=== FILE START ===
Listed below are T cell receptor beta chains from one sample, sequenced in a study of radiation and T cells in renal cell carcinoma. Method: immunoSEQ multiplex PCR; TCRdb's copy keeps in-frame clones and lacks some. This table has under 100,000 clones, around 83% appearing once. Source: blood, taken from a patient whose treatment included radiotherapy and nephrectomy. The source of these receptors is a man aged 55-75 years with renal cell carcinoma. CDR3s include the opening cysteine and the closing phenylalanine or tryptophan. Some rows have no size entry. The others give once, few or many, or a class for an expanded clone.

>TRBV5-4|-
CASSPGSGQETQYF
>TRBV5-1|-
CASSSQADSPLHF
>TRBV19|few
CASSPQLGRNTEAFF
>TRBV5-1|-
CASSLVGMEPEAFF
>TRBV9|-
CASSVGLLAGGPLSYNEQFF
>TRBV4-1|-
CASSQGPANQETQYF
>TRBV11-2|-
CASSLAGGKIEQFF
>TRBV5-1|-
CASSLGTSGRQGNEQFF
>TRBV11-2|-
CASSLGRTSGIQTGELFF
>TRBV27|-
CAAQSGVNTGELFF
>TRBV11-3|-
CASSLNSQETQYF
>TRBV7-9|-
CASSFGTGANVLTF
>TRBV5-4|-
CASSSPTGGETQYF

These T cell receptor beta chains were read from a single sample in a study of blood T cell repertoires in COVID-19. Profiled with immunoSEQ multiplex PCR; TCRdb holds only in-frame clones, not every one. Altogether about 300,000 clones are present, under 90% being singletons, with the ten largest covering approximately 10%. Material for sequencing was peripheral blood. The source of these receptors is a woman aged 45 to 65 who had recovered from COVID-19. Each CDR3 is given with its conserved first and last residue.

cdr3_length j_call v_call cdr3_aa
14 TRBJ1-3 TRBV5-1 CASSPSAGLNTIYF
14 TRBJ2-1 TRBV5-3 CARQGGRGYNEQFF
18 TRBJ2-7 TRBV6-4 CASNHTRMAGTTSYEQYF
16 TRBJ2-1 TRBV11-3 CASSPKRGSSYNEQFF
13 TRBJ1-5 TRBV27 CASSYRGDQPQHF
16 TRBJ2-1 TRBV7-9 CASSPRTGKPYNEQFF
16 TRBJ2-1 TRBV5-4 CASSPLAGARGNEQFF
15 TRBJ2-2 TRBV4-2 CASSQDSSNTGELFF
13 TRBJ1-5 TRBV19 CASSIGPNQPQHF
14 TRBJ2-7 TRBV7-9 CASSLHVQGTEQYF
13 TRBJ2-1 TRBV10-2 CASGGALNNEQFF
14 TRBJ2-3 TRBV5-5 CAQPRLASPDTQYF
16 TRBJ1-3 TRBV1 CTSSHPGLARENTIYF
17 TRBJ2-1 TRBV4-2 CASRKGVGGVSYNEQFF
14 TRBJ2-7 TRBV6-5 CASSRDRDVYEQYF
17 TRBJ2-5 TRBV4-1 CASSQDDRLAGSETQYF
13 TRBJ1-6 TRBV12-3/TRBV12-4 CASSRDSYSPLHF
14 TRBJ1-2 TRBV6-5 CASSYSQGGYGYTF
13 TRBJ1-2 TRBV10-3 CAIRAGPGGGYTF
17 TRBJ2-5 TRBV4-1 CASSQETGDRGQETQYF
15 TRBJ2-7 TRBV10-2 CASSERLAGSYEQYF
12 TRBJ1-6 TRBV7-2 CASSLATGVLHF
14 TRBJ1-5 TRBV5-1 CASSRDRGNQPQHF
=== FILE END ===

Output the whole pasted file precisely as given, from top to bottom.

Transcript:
Listed below are T cell receptor beta chains from one sample, sequenced in a study of radiation and T cells in renal cell carcinoma. Method: immunoSEQ multiplex PCR; TCRdb's copy keeps in-frame clones and lacks some. This table has under 100,000 clones, around 83% appearing once. Source: blood, taken from a patient whose treatment included radiotherapy and nephrectomy. The source of these receptors is a man aged 55-75 years with renal cell carcinoma. CDR3s include the opening cysteine and the closing phenylalanine or tryptophan. Some rows have no size entry. The others give once, few or many, or a class for an expanded clone.

>TRBV5-4|-
CASSPGSGQETQYF
>TRBV5-1|-
CASSSQADSPLHF
>TRBV19|few
CASSPQLGRNTEAFF
>TRBV5-1|-
CASSLVGMEPEAFF
>TRBV9|-
CASSVGLLAGGPLSYNEQFF
>TRBV4-1|-
CASSQGPANQETQYF
>TRBV11-2|-
CASSLAGGKIEQFF
>TRBV5-1|-
CASSLGTSGRQGNEQFF
>TRBV11-2|-
CASSLGRTSGIQTGELFF
>TRBV27|-
CAAQSGVNTGELFF
>TRBV11-3|-
CASSLNSQETQYF
>TRBV7-9|-
CASSFGTGANVLTF
>TRBV5-4|-
CASSSPTGGETQYF

These T cell receptor beta chains were read from a single sample in a study of blood T cell repertoires in COVID-19. Profiled with immunoSEQ multiplex PCR; TCRdb holds only in-frame clones, not every one. Altogether about 300,000 clones are present, under 90% being singletons, with the ten largest covering approximately 10%. Material for sequencing was peripheral blood. The source of these receptors is a woman aged 45 to 65 who had recovered from COVID-19. Each CDR3 is given with its conserved first and last residue.

cdr3_length j_call v_call cdr3_aa
14 TRBJ1-3 TRBV5-1 CASSPSAGLNTIYF
14 TRBJ2-1 TRBV5-3 CARQGGRGYNEQFF
18 TRBJ2-7 TRBV6-4 CASNHTRMAGTTSYEQYF
16 TRBJ2-1 TRBV11-3 CASSPKRGSSYNEQFF
13 TRBJ1-5 TRBV27 CASSYRGDQPQHF
16 TRBJ2-1 TRBV7-9 CASSPRTGKPYNEQFF
16 TRBJ2-1 TRBV5-4 CASSPLAGARGNEQFF
15 TRBJ2-2 TRBV4-2 CASSQDSSNTGELFF
13 TRBJ1-5 TRBV19 CASSIGPNQPQHF
14 TRBJ2-7 TRBV7-9 CASSLHVQGTEQYF
13 TRBJ2-1 TRBV10-2 CASGGALNNEQFF
14 TRBJ2-3 TRBV5-5 CAQPRLASPDTQYF
16 TRBJ1-3 TRBV1 CTSSHPGLARENTIYF
17 TRBJ2-1 TRBV4-2 CASRKGVGGVSYNEQFF
14 TRBJ2-7 TRBV6-5 CASSRDRDVYEQYF
17 TRBJ2-5 TRBV4-1 CASSQDDRLAGSETQYF
13 TRBJ1-6 TRBV12-3/TRBV12-4 CASSRDSYSPLHF
14 TRBJ1-2 TRBV6-5 CASSYSQGGYGYTF
13 TRBJ1-2 TRBV10-3 CAIRAGPGGGYTF
17 TRBJ2-5 TRBV4-1 CASSQETGDRGQETQYF
15 TRBJ2-7 TRBV10-2 CASSERLAGSYEQYF
12 TRBJ1-6 TRBV7-2 CASSLATGVLHF
14 TRBJ1-5 TRBV5-1 CASSRDRGNQPQHF